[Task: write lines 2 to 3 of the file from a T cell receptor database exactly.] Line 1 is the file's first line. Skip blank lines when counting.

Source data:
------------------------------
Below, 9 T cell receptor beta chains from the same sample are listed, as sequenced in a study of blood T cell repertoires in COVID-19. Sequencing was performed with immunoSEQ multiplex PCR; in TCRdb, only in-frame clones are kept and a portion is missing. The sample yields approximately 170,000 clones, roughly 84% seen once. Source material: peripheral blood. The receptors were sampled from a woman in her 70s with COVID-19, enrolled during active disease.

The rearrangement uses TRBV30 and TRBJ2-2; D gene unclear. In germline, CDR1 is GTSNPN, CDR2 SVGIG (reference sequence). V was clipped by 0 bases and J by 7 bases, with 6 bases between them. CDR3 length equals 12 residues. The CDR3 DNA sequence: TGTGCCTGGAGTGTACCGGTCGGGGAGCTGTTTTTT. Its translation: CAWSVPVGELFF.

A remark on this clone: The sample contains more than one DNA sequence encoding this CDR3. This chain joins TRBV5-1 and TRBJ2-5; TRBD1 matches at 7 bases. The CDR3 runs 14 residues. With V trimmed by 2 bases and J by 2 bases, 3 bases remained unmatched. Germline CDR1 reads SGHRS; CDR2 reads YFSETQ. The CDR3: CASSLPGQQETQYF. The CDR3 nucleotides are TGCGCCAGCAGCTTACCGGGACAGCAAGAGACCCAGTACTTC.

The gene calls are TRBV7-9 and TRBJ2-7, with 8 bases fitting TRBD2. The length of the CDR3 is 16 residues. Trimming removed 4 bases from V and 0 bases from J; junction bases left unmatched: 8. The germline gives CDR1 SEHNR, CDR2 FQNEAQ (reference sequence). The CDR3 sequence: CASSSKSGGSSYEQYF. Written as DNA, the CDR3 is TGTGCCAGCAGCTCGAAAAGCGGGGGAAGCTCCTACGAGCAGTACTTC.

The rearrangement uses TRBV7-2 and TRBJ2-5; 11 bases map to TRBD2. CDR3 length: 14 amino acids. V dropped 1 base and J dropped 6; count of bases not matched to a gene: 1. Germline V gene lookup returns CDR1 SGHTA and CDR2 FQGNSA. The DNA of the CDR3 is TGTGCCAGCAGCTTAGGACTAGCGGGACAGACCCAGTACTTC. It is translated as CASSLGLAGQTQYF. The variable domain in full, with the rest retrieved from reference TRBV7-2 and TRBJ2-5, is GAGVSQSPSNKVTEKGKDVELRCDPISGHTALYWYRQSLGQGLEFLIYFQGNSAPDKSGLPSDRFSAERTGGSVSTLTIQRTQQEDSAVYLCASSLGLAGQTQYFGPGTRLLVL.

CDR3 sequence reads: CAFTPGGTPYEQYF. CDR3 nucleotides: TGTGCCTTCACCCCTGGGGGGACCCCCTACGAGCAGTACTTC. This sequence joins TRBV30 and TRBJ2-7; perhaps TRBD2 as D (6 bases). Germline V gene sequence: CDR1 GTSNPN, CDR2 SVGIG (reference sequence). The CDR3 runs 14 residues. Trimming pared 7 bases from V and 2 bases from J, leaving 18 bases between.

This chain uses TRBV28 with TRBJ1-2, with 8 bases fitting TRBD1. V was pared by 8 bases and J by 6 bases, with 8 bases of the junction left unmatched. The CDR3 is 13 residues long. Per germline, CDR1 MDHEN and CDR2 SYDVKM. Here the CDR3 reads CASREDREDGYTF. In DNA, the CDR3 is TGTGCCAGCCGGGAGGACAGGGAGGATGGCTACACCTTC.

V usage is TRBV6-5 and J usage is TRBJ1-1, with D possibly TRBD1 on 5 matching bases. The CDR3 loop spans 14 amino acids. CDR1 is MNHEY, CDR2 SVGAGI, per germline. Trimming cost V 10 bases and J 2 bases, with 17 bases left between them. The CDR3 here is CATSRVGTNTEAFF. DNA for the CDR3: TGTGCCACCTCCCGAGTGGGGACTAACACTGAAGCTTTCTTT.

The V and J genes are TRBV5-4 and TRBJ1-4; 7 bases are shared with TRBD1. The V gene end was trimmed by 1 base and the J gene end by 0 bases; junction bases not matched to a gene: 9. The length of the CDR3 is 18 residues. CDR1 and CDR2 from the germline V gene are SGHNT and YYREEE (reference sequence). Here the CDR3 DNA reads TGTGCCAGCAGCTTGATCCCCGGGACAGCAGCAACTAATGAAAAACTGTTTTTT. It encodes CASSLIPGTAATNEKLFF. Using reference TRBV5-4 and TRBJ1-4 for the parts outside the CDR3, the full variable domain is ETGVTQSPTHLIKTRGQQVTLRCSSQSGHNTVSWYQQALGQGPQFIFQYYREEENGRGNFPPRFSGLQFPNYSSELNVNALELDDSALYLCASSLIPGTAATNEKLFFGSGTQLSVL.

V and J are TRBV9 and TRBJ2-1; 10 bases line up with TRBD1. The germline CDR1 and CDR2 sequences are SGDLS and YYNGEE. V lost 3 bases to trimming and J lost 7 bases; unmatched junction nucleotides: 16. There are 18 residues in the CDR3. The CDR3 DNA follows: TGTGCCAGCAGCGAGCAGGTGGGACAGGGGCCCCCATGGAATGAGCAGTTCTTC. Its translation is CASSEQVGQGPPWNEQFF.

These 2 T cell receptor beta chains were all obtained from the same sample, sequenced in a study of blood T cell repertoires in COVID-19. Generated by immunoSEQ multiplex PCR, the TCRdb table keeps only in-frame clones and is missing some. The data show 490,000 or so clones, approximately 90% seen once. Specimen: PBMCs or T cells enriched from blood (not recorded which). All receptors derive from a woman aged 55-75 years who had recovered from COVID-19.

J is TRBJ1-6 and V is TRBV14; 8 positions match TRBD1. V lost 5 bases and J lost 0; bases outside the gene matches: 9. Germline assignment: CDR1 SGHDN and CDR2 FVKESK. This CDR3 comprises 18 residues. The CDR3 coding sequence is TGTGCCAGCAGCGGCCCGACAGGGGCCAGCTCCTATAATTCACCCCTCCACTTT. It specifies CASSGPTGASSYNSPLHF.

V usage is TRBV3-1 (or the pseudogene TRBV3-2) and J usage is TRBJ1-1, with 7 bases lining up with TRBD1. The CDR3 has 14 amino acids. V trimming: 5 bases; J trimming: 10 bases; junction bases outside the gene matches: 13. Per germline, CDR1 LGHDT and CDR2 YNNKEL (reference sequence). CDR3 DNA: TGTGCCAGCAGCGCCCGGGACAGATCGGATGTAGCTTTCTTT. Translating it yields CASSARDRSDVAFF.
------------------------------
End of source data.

The rearrangement uses TRBV30 and TRBJ2-2; D gene unclear. In germline, CDR1 is GTSNPN, CDR2 SVGIG (reference sequence). V was clipped by 0 bases and J by 7 bases, with 6 bases between them. CDR3 length equals 12 residues. The CDR3 DNA sequence: TGTGCCTGGAGTGTACCGGTCGGGGAGCTGTTTTTT. Its translation: CAWSVPVGELFF.

A remark on this clone: The sample contains more than one DNA sequence encoding this CDR3. This chain joins TRBV5-1 and TRBJ2-5; TRBD1 matches at 7 bases. The CDR3 runs 14 residues. With V trimmed by 2 bases and J by 2 bases, 3 bases remained unmatched. Germline CDR1 reads SGHRS; CDR2 reads YFSETQ. The CDR3: CASSLPGQQETQYF. The CDR3 nucleotides are TGCGCCAGCAGCTTACCGGGACAGCAAGAGACCCAGTACTTC.